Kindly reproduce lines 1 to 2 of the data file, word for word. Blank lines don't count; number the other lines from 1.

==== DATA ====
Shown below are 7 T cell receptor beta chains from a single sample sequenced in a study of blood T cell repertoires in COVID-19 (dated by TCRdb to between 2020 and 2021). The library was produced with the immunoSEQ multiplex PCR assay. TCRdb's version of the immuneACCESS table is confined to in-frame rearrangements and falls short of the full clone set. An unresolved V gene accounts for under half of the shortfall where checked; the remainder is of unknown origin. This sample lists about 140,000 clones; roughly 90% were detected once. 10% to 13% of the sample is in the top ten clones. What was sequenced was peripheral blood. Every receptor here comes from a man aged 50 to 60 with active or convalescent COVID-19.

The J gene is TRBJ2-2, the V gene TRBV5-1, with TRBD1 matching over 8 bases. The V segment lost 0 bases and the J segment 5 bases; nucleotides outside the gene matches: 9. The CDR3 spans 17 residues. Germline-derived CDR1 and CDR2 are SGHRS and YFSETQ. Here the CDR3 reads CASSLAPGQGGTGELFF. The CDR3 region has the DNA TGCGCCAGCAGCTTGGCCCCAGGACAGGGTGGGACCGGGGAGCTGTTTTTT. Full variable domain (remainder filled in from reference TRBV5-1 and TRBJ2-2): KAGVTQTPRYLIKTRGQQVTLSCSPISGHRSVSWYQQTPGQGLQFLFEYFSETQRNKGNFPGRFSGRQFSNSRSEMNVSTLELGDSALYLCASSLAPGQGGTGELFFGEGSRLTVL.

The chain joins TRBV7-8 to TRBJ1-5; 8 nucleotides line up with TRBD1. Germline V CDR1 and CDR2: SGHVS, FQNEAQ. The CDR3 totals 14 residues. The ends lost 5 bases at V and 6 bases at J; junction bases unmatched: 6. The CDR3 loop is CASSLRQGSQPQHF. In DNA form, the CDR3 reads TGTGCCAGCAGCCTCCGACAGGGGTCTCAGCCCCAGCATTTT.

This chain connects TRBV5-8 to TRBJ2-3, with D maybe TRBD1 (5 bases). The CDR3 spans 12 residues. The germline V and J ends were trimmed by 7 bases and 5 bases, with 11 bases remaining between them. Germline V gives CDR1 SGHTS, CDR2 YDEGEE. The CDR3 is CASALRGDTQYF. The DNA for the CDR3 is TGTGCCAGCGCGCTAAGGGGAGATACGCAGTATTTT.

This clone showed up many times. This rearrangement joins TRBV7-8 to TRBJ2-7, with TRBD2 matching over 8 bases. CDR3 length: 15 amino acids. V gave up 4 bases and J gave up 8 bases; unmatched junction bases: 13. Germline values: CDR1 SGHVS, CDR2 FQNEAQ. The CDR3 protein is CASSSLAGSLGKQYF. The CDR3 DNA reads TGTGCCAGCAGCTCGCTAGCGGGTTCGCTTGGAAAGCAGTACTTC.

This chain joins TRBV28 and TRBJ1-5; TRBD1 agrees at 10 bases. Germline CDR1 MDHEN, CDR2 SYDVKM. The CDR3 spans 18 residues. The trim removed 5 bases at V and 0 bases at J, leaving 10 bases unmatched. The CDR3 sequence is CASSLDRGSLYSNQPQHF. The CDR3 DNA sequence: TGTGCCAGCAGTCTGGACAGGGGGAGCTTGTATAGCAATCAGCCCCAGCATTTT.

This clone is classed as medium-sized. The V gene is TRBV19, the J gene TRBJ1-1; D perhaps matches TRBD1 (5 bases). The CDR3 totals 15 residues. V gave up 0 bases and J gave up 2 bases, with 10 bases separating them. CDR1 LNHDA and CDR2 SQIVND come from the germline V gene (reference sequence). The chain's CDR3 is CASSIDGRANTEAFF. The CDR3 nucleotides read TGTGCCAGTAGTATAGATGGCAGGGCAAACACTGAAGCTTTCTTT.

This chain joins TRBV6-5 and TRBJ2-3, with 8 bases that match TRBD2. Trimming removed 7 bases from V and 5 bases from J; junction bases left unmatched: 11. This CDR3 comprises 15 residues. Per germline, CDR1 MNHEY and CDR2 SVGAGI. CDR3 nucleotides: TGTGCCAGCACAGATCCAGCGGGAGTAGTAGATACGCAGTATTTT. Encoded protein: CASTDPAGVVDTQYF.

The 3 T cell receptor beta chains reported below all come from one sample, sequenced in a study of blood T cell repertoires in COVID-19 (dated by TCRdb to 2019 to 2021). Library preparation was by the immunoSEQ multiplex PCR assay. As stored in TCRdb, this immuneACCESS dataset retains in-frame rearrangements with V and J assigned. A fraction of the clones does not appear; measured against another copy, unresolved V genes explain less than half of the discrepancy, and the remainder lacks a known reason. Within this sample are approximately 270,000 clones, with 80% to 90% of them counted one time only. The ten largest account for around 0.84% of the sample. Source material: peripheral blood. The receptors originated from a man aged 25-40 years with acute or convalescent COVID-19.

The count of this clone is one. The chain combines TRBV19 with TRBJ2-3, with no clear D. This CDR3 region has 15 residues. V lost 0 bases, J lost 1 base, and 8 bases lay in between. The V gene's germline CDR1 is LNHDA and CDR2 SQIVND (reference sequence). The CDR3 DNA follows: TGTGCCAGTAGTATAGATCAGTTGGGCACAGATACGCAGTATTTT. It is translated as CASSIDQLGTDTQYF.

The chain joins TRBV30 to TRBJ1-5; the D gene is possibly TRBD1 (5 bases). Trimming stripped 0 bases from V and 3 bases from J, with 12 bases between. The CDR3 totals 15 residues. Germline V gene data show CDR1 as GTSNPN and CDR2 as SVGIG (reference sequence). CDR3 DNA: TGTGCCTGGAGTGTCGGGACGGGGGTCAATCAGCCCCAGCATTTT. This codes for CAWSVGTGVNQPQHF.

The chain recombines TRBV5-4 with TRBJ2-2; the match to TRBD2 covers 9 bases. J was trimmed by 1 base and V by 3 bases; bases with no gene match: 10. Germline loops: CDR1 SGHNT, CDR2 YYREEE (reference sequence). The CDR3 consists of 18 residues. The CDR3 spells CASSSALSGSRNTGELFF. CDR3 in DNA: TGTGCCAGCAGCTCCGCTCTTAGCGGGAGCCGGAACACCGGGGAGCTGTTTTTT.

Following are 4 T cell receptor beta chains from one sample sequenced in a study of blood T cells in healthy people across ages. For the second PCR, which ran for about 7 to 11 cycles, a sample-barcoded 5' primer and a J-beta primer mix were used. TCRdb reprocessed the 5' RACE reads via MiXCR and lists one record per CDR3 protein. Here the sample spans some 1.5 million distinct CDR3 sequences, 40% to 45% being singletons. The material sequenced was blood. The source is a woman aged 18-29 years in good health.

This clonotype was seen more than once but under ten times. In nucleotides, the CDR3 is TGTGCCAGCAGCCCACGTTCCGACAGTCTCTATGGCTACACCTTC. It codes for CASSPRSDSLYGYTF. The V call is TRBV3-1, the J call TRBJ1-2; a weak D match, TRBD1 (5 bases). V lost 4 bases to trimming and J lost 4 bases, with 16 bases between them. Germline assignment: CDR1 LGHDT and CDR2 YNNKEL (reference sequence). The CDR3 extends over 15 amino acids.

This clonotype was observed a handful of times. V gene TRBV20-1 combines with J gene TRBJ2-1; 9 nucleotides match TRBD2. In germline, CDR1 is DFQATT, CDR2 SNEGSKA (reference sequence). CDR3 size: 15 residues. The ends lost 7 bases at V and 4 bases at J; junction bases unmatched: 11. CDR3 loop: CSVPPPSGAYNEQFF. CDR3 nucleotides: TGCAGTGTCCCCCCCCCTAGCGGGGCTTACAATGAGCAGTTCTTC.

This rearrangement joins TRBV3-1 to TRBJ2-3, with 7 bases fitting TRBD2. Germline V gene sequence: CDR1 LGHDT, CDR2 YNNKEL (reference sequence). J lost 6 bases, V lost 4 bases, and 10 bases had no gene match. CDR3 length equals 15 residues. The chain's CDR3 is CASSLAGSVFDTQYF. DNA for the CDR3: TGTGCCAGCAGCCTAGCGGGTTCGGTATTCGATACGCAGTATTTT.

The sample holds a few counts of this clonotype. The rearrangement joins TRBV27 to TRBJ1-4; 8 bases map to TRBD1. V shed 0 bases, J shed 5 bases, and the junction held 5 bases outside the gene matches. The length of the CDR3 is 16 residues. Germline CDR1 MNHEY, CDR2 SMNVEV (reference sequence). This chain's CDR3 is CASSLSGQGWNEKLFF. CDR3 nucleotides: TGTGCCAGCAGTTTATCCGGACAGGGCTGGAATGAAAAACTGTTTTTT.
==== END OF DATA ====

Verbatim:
Shown below are 7 T cell receptor beta chains from a single sample sequenced in a study of blood T cell repertoires in COVID-19 (dated by TCRdb to between 2020 and 2021). The library was produced with the immunoSEQ multiplex PCR assay. TCRdb's version of the immuneACCESS table is confined to in-frame rearrangements and falls short of the full clone set. An unresolved V gene accounts for under half of the shortfall where checked; the remainder is of unknown origin. This sample lists about 140,000 clones; roughly 90% were detected once. 10% to 13% of the sample is in the top ten clones. What was sequenced was peripheral blood. Every receptor here comes from a man aged 50 to 60 with active or convalescent COVID-19.

The J gene is TRBJ2-2, the V gene TRBV5-1, with TRBD1 matching over 8 bases. The V segment lost 0 bases and the J segment 5 bases; nucleotides outside the gene matches: 9. The CDR3 spans 17 residues. Germline-derived CDR1 and CDR2 are SGHRS and YFSETQ. Here the CDR3 reads CASSLAPGQGGTGELFF. The CDR3 region has the DNA TGCGCCAGCAGCTTGGCCCCAGGACAGGGTGGGACCGGGGAGCTGTTTTTT. Full variable domain (remainder filled in from reference TRBV5-1 and TRBJ2-2): KAGVTQTPRYLIKTRGQQVTLSCSPISGHRSVSWYQQTPGQGLQFLFEYFSETQRNKGNFPGRFSGRQFSNSRSEMNVSTLELGDSALYLCASSLAPGQGGTGELFFGEGSRLTVL.